The Role of Central Venous Catheters in IV therapy
Popularly known as CVC, a central venous catheter is a medical instrument whose tip is inserted in a large vein to provide large scale access for quick diffusion of any medication. These have been an invention much celebrated in the medical world in its efficiency in enabling rapid, reliable intravenous administration of drugs and fluids constantly monitoring the central venous pressure. These have especially come of help in critical recovery of cancer patients, through blood sampling as well as chemotherapy; irritable drugs and fluids can now be distributed without damaging the walls of the vein.
Four CVCs have stood out in their operations as well as versatility – centrally inserted CVCs, peripherally inserted central catheters or PICCs, tunneled CVCs or Hickman Lines along with implantable ports. Their use, naturally depends on the primary purpose and the type of diffusion needed. The preference of the patients also play an imperative role in deciding which catheter can be used. They contain different quantities of lumen lines, each providing an independent channel of access to the circulation. This simplifies the process of infusing two different fluids in the venous network. The following catheters have found their own specialty and usage cases. Read on:
Centrally inserted CVCs (non-tunneled)
Ideal for: Short term usage, from few days to weeks.
These are mainly used in emergency and quick recovery situations. They are inserted in femoral or jugular veins and secured with non-absorbable sutures. They come in both, single & multi-lumen structure that may be customized as required by the medical case addressed.
Ideal for: Long term use
Hickman Lines, as tunneled CVCs are more popularly known, are silicon catheters with large bores. They work wonders for patients requiring multiple infusions of fluids. They also provide efficient access for routine blood sampling. The effective design of the catheter protects the body from risk of any bacterial contact, thereby protecting the bloodstream.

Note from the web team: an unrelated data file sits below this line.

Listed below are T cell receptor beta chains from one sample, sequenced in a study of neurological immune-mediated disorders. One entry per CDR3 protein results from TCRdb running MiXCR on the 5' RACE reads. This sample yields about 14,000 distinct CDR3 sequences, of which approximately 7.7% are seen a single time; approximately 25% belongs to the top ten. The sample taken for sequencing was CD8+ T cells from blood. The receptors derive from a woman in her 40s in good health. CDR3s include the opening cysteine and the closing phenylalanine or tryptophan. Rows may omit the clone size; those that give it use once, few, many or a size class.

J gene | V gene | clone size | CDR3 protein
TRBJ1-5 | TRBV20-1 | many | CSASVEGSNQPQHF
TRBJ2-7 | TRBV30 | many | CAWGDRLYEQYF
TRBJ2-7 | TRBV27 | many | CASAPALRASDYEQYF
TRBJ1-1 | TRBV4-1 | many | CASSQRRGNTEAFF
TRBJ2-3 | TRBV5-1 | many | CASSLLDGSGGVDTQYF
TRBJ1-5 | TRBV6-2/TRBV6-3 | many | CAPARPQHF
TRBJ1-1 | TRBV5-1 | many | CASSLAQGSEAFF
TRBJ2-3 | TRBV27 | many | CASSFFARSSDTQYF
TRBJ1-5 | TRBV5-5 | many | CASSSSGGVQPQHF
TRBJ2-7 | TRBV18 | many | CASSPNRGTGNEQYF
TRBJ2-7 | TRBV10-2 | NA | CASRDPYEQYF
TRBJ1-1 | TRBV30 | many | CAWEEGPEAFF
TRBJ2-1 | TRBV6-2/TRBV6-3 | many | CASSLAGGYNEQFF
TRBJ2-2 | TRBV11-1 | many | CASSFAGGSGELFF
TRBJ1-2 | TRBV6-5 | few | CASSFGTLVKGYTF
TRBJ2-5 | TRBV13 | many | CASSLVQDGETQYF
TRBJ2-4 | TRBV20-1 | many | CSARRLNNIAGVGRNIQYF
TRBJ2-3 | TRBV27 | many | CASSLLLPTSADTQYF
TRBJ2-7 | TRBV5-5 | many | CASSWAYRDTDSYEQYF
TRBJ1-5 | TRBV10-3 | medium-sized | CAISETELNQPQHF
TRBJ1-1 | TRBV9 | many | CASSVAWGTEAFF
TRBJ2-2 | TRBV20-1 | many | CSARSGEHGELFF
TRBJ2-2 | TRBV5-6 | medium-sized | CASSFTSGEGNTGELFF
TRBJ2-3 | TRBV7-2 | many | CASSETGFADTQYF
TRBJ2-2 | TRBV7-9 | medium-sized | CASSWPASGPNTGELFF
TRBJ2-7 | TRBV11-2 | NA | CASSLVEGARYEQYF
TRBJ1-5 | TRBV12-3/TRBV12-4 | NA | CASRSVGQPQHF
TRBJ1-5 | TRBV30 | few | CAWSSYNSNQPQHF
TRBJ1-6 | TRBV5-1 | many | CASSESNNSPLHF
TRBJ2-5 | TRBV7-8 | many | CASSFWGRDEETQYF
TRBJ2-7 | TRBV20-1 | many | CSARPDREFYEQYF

Peripherally inserted central catheters
Ideal for: Long Term use, with available physical assistance
A fine-bore CVC, PICC is inserted into a peripheral vein and sealed in towards the heart. Many patients prefer PICC because they are more cost effective than other tunneled CVCs. They are also associated with lower rates of sepsis, vessel perforation. This catheter however needs to be sealed in with sutures, strong tapes. Patients with PICC would also need dealing with the same would require assistance in any adjustment, cleaning of the catheter.
Ideal for: Long-term use, for intermittent venous access
An implantable port stands out among different CVCs due to the absence of external parts. The catheter’s end is sealed into an injection port that is implanted under the skin of the patient’s chest. A non-coring needle creates a seamless access through the skin. Due to non-external parts, an implantable port is more discreet and less intrusive than other CVCs. This also makes maintenance easier.
CVCs have revolutionized the treatment of illnesses and ailments through IV therapy. Find the best one’s at Smart Medical Buyer.
Latest posts by Kunal Sood (see all)
- World First Aid Day 2019 – Be A First Aid Champion - 13th September 2019
- Advances In Healthcare Instruments – Portable Medical Home Equipment - 10th September 2019
- National Nutrition Week 2019: All You Need To Know - 2nd September 2019